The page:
They belong more properly to Hallowe’en or Christmas (viz. the two excellent anthologies I read over the season, P.D. James’s The Mistletoe Murders and Sayers et al’s Murder Under The Christmas Tree) but I’ve just come across a superlative ghost story. Or, rather, ghost song. Because I am writing about EARLY MODERN CORPSES at present, and thus am locked in the slow-loading embrace of EEBO, I stumbled across this, from that oddly-neglected seventeenth-century classic Choyce drollery, songs & sonnets being a collection of divers excellent pieces of poetry, of severall eminent authors, never before printed (1656), published by my new best friend, Robert Pollard. Pollard seems a bit obscure (he has the misfortune to share his name with a far more successful publisher who lived a century later), but he’s mentioned briefly by Adam Smyth in ‘Profit & Delight’: Printed Miscellanies in England 1640–1682, and his editorial note to the miscellany is charming. But best of all is the spooky little offering which ends the collection: ‘The Ghost-Song’. It felt vaguely Christmassy to me, and although it’s January 7th, I include it on that basis (it’s always Christmas somewhere on the internet):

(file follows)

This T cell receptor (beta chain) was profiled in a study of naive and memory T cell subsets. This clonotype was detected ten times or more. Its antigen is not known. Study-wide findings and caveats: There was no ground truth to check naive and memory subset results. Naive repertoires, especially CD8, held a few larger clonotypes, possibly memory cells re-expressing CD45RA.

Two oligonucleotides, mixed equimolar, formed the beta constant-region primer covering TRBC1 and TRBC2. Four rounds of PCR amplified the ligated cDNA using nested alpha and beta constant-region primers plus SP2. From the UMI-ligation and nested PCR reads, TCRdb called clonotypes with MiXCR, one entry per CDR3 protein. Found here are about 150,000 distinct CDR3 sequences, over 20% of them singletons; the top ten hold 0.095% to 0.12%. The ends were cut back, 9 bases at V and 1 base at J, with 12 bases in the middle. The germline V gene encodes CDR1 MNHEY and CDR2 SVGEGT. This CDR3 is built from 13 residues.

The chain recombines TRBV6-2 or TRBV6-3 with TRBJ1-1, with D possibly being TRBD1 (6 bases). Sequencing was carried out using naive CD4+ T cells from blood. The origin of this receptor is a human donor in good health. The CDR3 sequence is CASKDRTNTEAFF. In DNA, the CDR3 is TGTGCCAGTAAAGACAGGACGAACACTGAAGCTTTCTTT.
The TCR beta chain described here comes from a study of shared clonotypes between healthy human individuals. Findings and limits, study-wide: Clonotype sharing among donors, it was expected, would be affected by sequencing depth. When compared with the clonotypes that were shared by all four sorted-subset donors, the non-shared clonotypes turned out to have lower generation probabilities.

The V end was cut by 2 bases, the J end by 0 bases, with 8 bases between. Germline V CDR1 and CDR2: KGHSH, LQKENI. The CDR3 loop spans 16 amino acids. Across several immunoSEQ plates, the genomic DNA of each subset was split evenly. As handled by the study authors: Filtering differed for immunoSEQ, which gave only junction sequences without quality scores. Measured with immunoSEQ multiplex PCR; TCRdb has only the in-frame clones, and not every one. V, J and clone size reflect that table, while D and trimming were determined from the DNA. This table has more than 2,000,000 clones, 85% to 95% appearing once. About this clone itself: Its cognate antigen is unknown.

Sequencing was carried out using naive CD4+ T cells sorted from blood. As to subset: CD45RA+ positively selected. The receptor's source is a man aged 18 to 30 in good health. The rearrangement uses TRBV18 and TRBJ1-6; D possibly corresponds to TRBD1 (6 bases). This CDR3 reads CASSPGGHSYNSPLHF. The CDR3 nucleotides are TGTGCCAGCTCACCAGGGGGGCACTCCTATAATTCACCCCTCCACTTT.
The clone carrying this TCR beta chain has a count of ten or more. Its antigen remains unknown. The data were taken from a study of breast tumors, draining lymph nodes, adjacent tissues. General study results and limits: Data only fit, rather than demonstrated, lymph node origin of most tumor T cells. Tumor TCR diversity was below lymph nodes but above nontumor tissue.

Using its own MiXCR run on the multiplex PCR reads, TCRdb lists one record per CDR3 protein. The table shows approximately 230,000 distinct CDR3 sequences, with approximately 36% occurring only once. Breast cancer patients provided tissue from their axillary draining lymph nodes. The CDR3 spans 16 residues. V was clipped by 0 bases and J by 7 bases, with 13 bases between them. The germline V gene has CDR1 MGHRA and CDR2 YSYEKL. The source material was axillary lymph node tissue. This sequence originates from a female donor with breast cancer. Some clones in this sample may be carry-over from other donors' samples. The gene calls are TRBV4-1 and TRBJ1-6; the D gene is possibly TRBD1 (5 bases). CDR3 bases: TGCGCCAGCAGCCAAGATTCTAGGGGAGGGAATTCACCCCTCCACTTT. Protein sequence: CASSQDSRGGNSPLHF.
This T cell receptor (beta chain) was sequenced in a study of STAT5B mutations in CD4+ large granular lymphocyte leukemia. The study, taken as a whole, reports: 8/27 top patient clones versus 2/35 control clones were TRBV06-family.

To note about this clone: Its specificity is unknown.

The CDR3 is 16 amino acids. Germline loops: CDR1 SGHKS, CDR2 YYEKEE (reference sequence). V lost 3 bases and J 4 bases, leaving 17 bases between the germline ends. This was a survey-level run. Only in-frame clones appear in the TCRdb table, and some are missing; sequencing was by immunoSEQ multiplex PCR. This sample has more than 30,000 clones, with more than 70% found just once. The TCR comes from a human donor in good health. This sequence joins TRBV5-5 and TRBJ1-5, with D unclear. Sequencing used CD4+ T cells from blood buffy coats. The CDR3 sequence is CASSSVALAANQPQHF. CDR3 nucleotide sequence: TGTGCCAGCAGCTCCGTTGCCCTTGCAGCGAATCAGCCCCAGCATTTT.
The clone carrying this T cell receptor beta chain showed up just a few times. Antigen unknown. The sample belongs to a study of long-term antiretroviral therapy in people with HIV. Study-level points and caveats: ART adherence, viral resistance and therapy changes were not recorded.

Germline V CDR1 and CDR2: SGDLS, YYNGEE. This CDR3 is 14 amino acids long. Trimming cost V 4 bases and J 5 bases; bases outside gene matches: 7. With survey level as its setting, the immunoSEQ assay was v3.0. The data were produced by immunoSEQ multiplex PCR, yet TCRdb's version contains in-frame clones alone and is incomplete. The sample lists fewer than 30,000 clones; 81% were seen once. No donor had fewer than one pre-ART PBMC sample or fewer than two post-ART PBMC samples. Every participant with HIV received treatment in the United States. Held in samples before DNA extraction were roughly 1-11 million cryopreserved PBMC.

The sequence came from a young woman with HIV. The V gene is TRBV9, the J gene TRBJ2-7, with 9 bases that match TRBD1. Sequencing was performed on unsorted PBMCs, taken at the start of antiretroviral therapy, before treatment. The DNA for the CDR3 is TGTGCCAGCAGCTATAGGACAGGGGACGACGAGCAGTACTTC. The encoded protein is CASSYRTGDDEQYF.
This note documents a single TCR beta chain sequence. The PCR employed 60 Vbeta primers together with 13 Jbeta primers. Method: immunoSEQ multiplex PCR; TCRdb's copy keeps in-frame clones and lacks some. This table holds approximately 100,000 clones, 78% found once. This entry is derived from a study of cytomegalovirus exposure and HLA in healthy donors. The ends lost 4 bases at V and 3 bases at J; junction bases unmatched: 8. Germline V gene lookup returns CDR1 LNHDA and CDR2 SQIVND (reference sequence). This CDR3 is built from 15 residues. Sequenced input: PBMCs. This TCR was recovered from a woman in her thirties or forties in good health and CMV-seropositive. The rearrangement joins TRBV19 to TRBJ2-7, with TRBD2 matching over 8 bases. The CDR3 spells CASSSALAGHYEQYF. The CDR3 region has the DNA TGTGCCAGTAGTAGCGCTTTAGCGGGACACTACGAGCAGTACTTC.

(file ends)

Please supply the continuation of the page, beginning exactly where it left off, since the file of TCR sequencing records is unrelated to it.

‘Tis late and cold, stir up the fire,
Sit close, and draw the table nigher,
Be merry, and drink wine that’s old,
A hearty medicine ‘gainst the cold;
Your bed of wanton down the best,
Where you may tumble to your rest:
I could well wish you wenches too,
But I am dead, and cannot do.
Call for the best, the house will ring,
Sack, White and Claret, let them bring,
And drink apace, whilst breath you have,
You’l finde but cold drinking in the grave:
Partridge, Plover for your dinner,
And a Capon for the sinner,
You shall finde ready when you are up,
And your horse shall have his sup.
Welcome, welcome, shall flie round,
And I shall smile, though under ground.
P.S. Happy New Year!